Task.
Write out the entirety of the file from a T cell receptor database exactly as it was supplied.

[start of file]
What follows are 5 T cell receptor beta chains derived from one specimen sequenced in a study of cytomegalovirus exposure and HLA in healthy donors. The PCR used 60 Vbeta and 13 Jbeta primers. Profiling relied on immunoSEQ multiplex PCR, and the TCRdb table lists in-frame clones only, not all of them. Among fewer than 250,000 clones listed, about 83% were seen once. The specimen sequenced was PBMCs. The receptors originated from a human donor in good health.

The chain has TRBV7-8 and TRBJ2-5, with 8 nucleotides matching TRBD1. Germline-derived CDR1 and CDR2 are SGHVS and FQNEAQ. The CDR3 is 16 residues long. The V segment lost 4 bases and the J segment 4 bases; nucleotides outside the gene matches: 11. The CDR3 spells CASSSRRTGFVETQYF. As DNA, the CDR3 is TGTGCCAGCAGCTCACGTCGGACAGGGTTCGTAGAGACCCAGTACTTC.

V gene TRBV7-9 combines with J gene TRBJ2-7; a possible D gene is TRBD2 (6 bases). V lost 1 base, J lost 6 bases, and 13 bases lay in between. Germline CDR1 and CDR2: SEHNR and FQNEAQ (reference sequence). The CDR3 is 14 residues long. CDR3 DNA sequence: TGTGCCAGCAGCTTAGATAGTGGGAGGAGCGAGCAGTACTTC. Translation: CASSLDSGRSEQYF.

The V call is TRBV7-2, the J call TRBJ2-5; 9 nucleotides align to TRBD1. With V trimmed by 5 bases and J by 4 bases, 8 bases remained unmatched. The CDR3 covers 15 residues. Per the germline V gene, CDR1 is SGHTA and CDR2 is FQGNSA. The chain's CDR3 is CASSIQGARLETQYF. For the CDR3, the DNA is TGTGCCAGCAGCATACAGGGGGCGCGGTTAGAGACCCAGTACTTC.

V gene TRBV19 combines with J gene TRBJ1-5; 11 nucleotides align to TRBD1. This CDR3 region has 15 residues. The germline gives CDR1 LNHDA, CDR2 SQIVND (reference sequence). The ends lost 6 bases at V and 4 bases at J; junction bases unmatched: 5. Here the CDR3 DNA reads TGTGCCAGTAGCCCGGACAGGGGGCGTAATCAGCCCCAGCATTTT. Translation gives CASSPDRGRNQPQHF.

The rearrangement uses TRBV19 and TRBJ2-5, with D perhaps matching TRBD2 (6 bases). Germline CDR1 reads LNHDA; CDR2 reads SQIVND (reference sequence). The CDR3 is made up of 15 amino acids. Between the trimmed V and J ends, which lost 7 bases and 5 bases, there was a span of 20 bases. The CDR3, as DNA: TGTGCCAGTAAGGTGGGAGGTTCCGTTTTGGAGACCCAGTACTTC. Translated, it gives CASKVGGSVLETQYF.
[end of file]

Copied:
What follows are 5 T cell receptor beta chains derived from one specimen sequenced in a study of cytomegalovirus exposure and HLA in healthy donors. The PCR used 60 Vbeta and 13 Jbeta primers. Profiling relied on immunoSEQ multiplex PCR, and the TCRdb table lists in-frame clones only, not all of them. Among fewer than 250,000 clones listed, about 83% were seen once. The specimen sequenced was PBMCs. The receptors originated from a human donor in good health.

The chain has TRBV7-8 and TRBJ2-5, with 8 nucleotides matching TRBD1. Germline-derived CDR1 and CDR2 are SGHVS and FQNEAQ. The CDR3 is 16 residues long. The V segment lost 4 bases and the J segment 4 bases; nucleotides outside the gene matches: 11. The CDR3 spells CASSSRRTGFVETQYF. As DNA, the CDR3 is TGTGCCAGCAGCTCACGTCGGACAGGGTTCGTAGAGACCCAGTACTTC.

V gene TRBV7-9 combines with J gene TRBJ2-7; a possible D gene is TRBD2 (6 bases). V lost 1 base, J lost 6 bases, and 13 bases lay in between. Germline CDR1 and CDR2: SEHNR and FQNEAQ (reference sequence). The CDR3 is 14 residues long. CDR3 DNA sequence: TGTGCCAGCAGCTTAGATAGTGGGAGGAGCGAGCAGTACTTC. Translation: CASSLDSGRSEQYF.

The V call is TRBV7-2, the J call TRBJ2-5; 9 nucleotides align to TRBD1. With V trimmed by 5 bases and J by 4 bases, 8 bases remained unmatched. The CDR3 covers 15 residues. Per the germline V gene, CDR1 is SGHTA and CDR2 is FQGNSA. The chain's CDR3 is CASSIQGARLETQYF. For the CDR3, the DNA is TGTGCCAGCAGCATACAGGGGGCGCGGTTAGAGACCCAGTACTTC.

V gene TRBV19 combines with J gene TRBJ1-5; 11 nucleotides align to TRBD1. This CDR3 region has 15 residues. The germline gives CDR1 LNHDA, CDR2 SQIVND (reference sequence). The ends lost 6 bases at V and 4 bases at J; junction bases unmatched: 5. Here the CDR3 DNA reads TGTGCCAGTAGCCCGGACAGGGGGCGTAATCAGCCCCAGCATTTT. Translation gives CASSPDRGRNQPQHF.

The rearrangement uses TRBV19 and TRBJ2-5, with D perhaps matching TRBD2 (6 bases). Germline CDR1 reads LNHDA; CDR2 reads SQIVND (reference sequence). The CDR3 is made up of 15 amino acids. Between the trimmed V and J ends, which lost 7 bases and 5 bases, there was a span of 20 bases. The CDR3, as DNA: TGTGCCAGTAAGGTGGGAGGTTCCGTTTTGGAGACCCAGTACTTC. Translated, it gives CASKVGGSVLETQYF.